Tag Archives: Buff Orpington chickens

June is Bustin’ Out All Over

I started writing this a few days ago before being saddened by the recent act of mass murder, this time in Florida.  John Donne wrote long ago “Any man’s death diminishes me because I am involved in mankind.” I see that of course as “any person’s”.  Once again we are all diminished because an unstable person was able to obtain an assault weapon.

I find comfort in our increasingly violent and also materialistic world in living things that don’t know about and are not affected by these things. Animals are top of my list, both domesticated and wild. Plants are next. So, I continue to happily engage with animals and plants and put the rest of this world in the back of my head when I can. I come out of it refreshed and a little more ready to cope.

I am helped by the fact that June is really busting out all over.

yellow irisiris

I have always loved musicals and even ones I haven’t seen for years leave their songs in me. This blog title is a song from Carousel which was set in Maine making it even more endearing to me.

Our growing season isn’t all that long here in Massachusetts which doesn’t bother me because as much as I love to lose myself in gardening,  I am ready for the change of season to fall when it comes.

more irisBy the same token I appreciate the opportunity to grow things when spring arrives. The explosions of color do feed the soul. Most of the iris were already here except for the dark purple ones that were given by an iris expert friend.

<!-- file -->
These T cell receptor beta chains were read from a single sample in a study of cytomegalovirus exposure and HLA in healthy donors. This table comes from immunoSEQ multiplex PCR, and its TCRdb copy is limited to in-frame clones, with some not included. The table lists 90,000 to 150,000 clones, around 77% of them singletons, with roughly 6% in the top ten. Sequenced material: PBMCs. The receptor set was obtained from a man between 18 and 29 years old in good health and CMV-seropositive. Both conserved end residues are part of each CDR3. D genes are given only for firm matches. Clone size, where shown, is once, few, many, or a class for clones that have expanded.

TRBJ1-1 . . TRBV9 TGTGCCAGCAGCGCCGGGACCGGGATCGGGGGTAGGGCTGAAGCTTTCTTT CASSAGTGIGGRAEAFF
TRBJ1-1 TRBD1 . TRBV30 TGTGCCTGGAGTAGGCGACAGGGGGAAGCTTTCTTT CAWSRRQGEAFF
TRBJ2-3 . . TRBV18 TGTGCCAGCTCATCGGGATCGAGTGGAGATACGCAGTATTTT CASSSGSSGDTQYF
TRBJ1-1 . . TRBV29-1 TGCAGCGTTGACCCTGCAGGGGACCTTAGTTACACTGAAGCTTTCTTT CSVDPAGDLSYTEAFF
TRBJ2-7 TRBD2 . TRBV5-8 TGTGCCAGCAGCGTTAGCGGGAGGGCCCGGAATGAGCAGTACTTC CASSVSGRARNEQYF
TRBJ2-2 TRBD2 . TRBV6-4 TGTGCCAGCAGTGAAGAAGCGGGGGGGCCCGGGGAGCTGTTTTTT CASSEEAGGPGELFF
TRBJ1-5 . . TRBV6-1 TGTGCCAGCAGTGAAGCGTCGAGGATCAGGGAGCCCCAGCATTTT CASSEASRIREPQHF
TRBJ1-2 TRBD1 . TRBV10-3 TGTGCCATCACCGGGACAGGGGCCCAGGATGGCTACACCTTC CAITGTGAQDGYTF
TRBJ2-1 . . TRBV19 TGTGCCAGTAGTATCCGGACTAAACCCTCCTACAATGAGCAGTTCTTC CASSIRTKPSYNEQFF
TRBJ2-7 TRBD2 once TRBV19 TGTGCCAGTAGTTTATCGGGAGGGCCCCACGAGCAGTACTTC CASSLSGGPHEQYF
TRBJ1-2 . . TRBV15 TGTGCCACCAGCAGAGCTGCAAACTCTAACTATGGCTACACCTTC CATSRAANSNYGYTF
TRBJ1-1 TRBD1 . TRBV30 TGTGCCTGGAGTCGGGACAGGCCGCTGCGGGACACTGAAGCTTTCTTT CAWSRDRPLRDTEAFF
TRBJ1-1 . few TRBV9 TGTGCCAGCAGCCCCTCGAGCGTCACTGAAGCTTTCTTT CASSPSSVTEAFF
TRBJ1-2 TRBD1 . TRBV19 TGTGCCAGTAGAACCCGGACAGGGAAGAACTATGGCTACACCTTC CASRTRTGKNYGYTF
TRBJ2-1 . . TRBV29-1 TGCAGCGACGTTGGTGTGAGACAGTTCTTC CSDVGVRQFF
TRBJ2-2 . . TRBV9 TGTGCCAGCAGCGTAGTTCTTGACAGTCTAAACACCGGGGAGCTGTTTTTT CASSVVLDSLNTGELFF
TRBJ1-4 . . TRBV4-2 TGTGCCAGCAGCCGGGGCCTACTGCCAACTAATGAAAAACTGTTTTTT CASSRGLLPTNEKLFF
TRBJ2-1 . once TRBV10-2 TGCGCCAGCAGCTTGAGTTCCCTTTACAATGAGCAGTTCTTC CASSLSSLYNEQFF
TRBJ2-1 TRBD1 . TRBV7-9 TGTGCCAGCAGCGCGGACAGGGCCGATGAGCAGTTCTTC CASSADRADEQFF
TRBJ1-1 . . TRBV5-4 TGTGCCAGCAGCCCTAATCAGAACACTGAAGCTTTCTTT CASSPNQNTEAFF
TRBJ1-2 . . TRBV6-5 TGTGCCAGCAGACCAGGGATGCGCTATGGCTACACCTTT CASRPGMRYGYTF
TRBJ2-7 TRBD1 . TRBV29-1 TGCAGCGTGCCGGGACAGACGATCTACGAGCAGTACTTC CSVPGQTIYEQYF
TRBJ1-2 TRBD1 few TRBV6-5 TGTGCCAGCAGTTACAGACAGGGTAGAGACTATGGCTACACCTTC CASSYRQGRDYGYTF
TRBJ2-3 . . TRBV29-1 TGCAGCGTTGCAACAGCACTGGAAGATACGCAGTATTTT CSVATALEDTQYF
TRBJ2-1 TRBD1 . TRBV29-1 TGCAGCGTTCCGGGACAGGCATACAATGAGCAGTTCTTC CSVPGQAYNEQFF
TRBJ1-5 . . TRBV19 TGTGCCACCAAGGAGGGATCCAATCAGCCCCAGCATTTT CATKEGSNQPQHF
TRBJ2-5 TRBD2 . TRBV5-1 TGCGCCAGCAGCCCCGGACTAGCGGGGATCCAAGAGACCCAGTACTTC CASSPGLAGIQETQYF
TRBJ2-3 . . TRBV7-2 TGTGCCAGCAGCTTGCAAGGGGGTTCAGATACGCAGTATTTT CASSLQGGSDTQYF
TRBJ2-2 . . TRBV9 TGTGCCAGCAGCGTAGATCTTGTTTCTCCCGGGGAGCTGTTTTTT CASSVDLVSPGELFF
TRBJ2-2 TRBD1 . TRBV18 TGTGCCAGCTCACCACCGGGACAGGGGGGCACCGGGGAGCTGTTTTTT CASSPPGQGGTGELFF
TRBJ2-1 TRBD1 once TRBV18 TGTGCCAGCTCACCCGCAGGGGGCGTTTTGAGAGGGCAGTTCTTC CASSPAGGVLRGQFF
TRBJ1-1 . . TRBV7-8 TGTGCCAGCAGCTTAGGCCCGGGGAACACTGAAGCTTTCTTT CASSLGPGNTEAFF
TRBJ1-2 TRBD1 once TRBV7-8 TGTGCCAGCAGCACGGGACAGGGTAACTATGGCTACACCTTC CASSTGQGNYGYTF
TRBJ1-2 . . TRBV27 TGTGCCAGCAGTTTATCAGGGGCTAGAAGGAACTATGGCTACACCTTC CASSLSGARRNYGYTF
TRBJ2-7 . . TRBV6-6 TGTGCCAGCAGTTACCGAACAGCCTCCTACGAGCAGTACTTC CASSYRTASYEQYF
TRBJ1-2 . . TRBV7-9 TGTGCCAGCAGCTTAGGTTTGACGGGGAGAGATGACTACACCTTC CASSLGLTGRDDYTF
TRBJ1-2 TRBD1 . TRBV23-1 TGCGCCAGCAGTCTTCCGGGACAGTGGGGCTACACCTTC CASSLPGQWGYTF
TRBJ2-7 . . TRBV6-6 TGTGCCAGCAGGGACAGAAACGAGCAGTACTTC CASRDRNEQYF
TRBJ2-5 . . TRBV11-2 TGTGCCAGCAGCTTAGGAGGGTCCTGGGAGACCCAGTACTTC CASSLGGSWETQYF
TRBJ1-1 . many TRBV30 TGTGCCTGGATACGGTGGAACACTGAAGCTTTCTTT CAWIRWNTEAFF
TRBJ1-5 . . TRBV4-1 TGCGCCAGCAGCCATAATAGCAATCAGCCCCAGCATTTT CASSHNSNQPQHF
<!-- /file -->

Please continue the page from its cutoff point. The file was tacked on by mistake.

Before we moved here I had only seen the house once. I told myself that I would plant a peony bush here because I had one at our other house and loved its old timey appeal.peonies

After we moved in I found there were already 10 peony bushes! lupine

I planted lupine last year because we were once lucky enough to have a house on Prince Edward Island and they were everywhere up there. This is their first year blooming.

I plant annuals too. I had just put these in so they weren’t acclimated but I was transfixed by their shadow on the shed wall.windowbox shadow

I couldn’t resist this cute little fairy. My over active imagination likes to think she flies around when I am not looking. In fact I am sure she does. Maybe she shape changes to one of the hummingbirds at our feeder sometimes. fairy

well Each year when I put a flower pot by the well I think about the first woman who lived here, Julia Ann Storey, in the 1830s. She must be shaking her head when she sees that I have the time and frivolity to use the well for decoration, not for lugging buckets and buckets of water from it each day as she likely did.

I have planted some tomatoes and plan to get the rest of our vegetables from a great Farmer’s Market a mile away. There are other plants here that will feed us, some eventually. This elderberry bush that our son put in for us was 24″ tall when he planted it. Six weeks later it is 38″ tall.elderberry

He and I also put in an herb spiral that will grow both in number of plants and spiral over time.

herb spiral

My sea kale is coming along. I don’t expect to eat much of it this year, maybe a little in the fall, because like many perennials it is around for permanence, not for quick growth. sea kale June